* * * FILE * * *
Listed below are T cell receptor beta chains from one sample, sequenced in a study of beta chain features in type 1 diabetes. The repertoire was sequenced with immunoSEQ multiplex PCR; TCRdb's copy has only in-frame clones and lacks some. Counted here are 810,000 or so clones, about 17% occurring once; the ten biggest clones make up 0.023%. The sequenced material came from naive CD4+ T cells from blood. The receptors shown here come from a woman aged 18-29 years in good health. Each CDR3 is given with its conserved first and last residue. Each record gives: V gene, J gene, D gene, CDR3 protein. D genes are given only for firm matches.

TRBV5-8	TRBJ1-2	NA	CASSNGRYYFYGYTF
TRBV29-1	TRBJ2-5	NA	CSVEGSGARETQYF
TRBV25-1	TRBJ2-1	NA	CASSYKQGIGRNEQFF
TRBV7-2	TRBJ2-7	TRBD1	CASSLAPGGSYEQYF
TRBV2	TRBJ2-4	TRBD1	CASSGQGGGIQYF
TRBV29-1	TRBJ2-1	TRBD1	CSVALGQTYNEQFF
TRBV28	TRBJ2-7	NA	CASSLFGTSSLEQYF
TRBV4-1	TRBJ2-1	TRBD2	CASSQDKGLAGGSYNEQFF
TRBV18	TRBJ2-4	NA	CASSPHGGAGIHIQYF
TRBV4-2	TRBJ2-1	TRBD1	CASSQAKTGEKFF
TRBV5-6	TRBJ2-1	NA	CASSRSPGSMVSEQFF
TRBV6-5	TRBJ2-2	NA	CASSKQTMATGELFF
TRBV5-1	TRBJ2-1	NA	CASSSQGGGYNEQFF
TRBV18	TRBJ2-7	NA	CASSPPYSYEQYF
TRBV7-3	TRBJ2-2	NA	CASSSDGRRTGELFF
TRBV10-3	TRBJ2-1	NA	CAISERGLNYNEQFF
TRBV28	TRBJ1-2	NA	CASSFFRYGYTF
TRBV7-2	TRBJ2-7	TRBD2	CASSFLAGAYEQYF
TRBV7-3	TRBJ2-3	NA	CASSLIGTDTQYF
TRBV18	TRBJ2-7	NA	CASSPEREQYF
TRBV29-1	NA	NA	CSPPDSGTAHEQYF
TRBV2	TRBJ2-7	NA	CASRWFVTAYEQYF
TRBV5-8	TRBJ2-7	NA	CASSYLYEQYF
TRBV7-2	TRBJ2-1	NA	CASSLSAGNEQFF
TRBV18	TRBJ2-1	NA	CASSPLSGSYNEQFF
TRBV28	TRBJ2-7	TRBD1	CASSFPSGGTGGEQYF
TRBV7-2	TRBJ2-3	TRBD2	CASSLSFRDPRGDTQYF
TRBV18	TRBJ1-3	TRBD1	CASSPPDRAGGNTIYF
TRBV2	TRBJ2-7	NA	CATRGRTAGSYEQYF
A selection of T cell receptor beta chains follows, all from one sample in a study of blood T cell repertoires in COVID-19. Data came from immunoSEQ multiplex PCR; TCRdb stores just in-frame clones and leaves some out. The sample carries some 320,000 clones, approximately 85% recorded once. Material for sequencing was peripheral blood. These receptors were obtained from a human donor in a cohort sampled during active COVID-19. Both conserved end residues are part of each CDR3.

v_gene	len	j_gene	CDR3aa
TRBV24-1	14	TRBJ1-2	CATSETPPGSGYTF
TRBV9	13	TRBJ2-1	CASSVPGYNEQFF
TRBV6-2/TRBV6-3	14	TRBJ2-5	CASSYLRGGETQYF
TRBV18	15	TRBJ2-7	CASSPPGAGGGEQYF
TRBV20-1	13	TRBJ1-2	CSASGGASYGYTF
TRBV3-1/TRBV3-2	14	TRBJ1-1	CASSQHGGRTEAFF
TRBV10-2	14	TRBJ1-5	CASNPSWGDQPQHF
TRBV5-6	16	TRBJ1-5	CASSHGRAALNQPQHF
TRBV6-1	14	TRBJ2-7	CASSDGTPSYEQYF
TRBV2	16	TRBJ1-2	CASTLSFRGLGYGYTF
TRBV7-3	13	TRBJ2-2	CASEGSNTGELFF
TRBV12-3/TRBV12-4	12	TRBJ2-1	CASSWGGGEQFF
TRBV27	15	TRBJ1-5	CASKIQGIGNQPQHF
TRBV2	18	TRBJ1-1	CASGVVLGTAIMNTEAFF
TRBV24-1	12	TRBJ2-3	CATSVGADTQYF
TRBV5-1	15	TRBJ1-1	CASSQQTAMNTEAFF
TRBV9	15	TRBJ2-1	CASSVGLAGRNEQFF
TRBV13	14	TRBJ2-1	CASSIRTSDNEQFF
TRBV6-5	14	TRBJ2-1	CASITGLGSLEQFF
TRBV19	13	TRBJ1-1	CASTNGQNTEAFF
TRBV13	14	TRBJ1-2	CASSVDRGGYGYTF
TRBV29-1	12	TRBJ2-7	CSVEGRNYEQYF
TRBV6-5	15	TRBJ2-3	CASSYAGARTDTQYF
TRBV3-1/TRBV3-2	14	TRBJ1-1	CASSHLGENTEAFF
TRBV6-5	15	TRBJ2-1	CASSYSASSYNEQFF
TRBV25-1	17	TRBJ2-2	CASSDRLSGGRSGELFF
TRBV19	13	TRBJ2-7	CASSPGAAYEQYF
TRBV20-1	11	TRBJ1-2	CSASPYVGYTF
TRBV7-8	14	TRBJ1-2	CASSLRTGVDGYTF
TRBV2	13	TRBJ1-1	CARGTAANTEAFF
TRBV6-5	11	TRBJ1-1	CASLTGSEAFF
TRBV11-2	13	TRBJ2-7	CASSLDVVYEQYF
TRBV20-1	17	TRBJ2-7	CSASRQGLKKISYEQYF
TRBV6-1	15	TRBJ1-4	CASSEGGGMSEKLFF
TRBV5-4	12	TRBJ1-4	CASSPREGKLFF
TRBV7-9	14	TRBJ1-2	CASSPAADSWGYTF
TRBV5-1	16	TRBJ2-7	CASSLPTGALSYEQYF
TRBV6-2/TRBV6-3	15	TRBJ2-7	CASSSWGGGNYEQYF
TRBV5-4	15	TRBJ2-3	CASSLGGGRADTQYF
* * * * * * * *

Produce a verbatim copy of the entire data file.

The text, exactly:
Listed below are T cell receptor beta chains from one sample, sequenced in a study of beta chain features in type 1 diabetes. The repertoire was sequenced with immunoSEQ multiplex PCR; TCRdb's copy has only in-frame clones and lacks some. Counted here are 810,000 or so clones, about 17% occurring once; the ten biggest clones make up 0.023%. The sequenced material came from naive CD4+ T cells from blood. The receptors shown here come from a woman aged 18-29 years in good health. Each CDR3 is given with its conserved first and last residue. Each record gives: V gene, J gene, D gene, CDR3 protein. D genes are given only for firm matches.

TRBV5-8	TRBJ1-2	NA	CASSNGRYYFYGYTF
TRBV29-1	TRBJ2-5	NA	CSVEGSGARETQYF
TRBV25-1	TRBJ2-1	NA	CASSYKQGIGRNEQFF
TRBV7-2	TRBJ2-7	TRBD1	CASSLAPGGSYEQYF
TRBV2	TRBJ2-4	TRBD1	CASSGQGGGIQYF
TRBV29-1	TRBJ2-1	TRBD1	CSVALGQTYNEQFF
TRBV28	TRBJ2-7	NA	CASSLFGTSSLEQYF
TRBV4-1	TRBJ2-1	TRBD2	CASSQDKGLAGGSYNEQFF
TRBV18	TRBJ2-4	NA	CASSPHGGAGIHIQYF
TRBV4-2	TRBJ2-1	TRBD1	CASSQAKTGEKFF
TRBV5-6	TRBJ2-1	NA	CASSRSPGSMVSEQFF
TRBV6-5	TRBJ2-2	NA	CASSKQTMATGELFF
TRBV5-1	TRBJ2-1	NA	CASSSQGGGYNEQFF
TRBV18	TRBJ2-7	NA	CASSPPYSYEQYF
TRBV7-3	TRBJ2-2	NA	CASSSDGRRTGELFF
TRBV10-3	TRBJ2-1	NA	CAISERGLNYNEQFF
TRBV28	TRBJ1-2	NA	CASSFFRYGYTF
TRBV7-2	TRBJ2-7	TRBD2	CASSFLAGAYEQYF
TRBV7-3	TRBJ2-3	NA	CASSLIGTDTQYF
TRBV18	TRBJ2-7	NA	CASSPEREQYF
TRBV29-1	NA	NA	CSPPDSGTAHEQYF
TRBV2	TRBJ2-7	NA	CASRWFVTAYEQYF
TRBV5-8	TRBJ2-7	NA	CASSYLYEQYF
TRBV7-2	TRBJ2-1	NA	CASSLSAGNEQFF
TRBV18	TRBJ2-1	NA	CASSPLSGSYNEQFF
TRBV28	TRBJ2-7	TRBD1	CASSFPSGGTGGEQYF
TRBV7-2	TRBJ2-3	TRBD2	CASSLSFRDPRGDTQYF
TRBV18	TRBJ1-3	TRBD1	CASSPPDRAGGNTIYF
TRBV2	TRBJ2-7	NA	CATRGRTAGSYEQYF
A selection of T cell receptor beta chains follows, all from one sample in a study of blood T cell repertoires in COVID-19. Data came from immunoSEQ multiplex PCR; TCRdb stores just in-frame clones and leaves some out. The sample carries some 320,000 clones, approximately 85% recorded once. Material for sequencing was peripheral blood. These receptors were obtained from a human donor in a cohort sampled during active COVID-19. Both conserved end residues are part of each CDR3.

v_gene	len	j_gene	CDR3aa
TRBV24-1	14	TRBJ1-2	CATSETPPGSGYTF
TRBV9	13	TRBJ2-1	CASSVPGYNEQFF
TRBV6-2/TRBV6-3	14	TRBJ2-5	CASSYLRGGETQYF
TRBV18	15	TRBJ2-7	CASSPPGAGGGEQYF
TRBV20-1	13	TRBJ1-2	CSASGGASYGYTF
TRBV3-1/TRBV3-2	14	TRBJ1-1	CASSQHGGRTEAFF
TRBV10-2	14	TRBJ1-5	CASNPSWGDQPQHF
TRBV5-6	16	TRBJ1-5	CASSHGRAALNQPQHF
TRBV6-1	14	TRBJ2-7	CASSDGTPSYEQYF
TRBV2	16	TRBJ1-2	CASTLSFRGLGYGYTF
TRBV7-3	13	TRBJ2-2	CASEGSNTGELFF
TRBV12-3/TRBV12-4	12	TRBJ2-1	CASSWGGGEQFF
TRBV27	15	TRBJ1-5	CASKIQGIGNQPQHF
TRBV2	18	TRBJ1-1	CASGVVLGTAIMNTEAFF
TRBV24-1	12	TRBJ2-3	CATSVGADTQYF
TRBV5-1	15	TRBJ1-1	CASSQQTAMNTEAFF
TRBV9	15	TRBJ2-1	CASSVGLAGRNEQFF
TRBV13	14	TRBJ2-1	CASSIRTSDNEQFF
TRBV6-5	14	TRBJ2-1	CASITGLGSLEQFF
TRBV19	13	TRBJ1-1	CASTNGQNTEAFF
TRBV13	14	TRBJ1-2	CASSVDRGGYGYTF
TRBV29-1	12	TRBJ2-7	CSVEGRNYEQYF
TRBV6-5	15	TRBJ2-3	CASSYAGARTDTQYF
TRBV3-1/TRBV3-2	14	TRBJ1-1	CASSHLGENTEAFF
TRBV6-5	15	TRBJ2-1	CASSYSASSYNEQFF
TRBV25-1	17	TRBJ2-2	CASSDRLSGGRSGELFF
TRBV19	13	TRBJ2-7	CASSPGAAYEQYF
TRBV20-1	11	TRBJ1-2	CSASPYVGYTF
TRBV7-8	14	TRBJ1-2	CASSLRTGVDGYTF
TRBV2	13	TRBJ1-1	CARGTAANTEAFF
TRBV6-5	11	TRBJ1-1	CASLTGSEAFF
TRBV11-2	13	TRBJ2-7	CASSLDVVYEQYF
TRBV20-1	17	TRBJ2-7	CSASRQGLKKISYEQYF
TRBV6-1	15	TRBJ1-4	CASSEGGGMSEKLFF
TRBV5-4	12	TRBJ1-4	CASSPREGKLFF
TRBV7-9	14	TRBJ1-2	CASSPAADSWGYTF
TRBV5-1	16	TRBJ2-7	CASSLPTGALSYEQYF
TRBV6-2/TRBV6-3	15	TRBJ2-7	CASSSWGGGNYEQYF
TRBV5-4	15	TRBJ2-3	CASSLGGGRADTQYF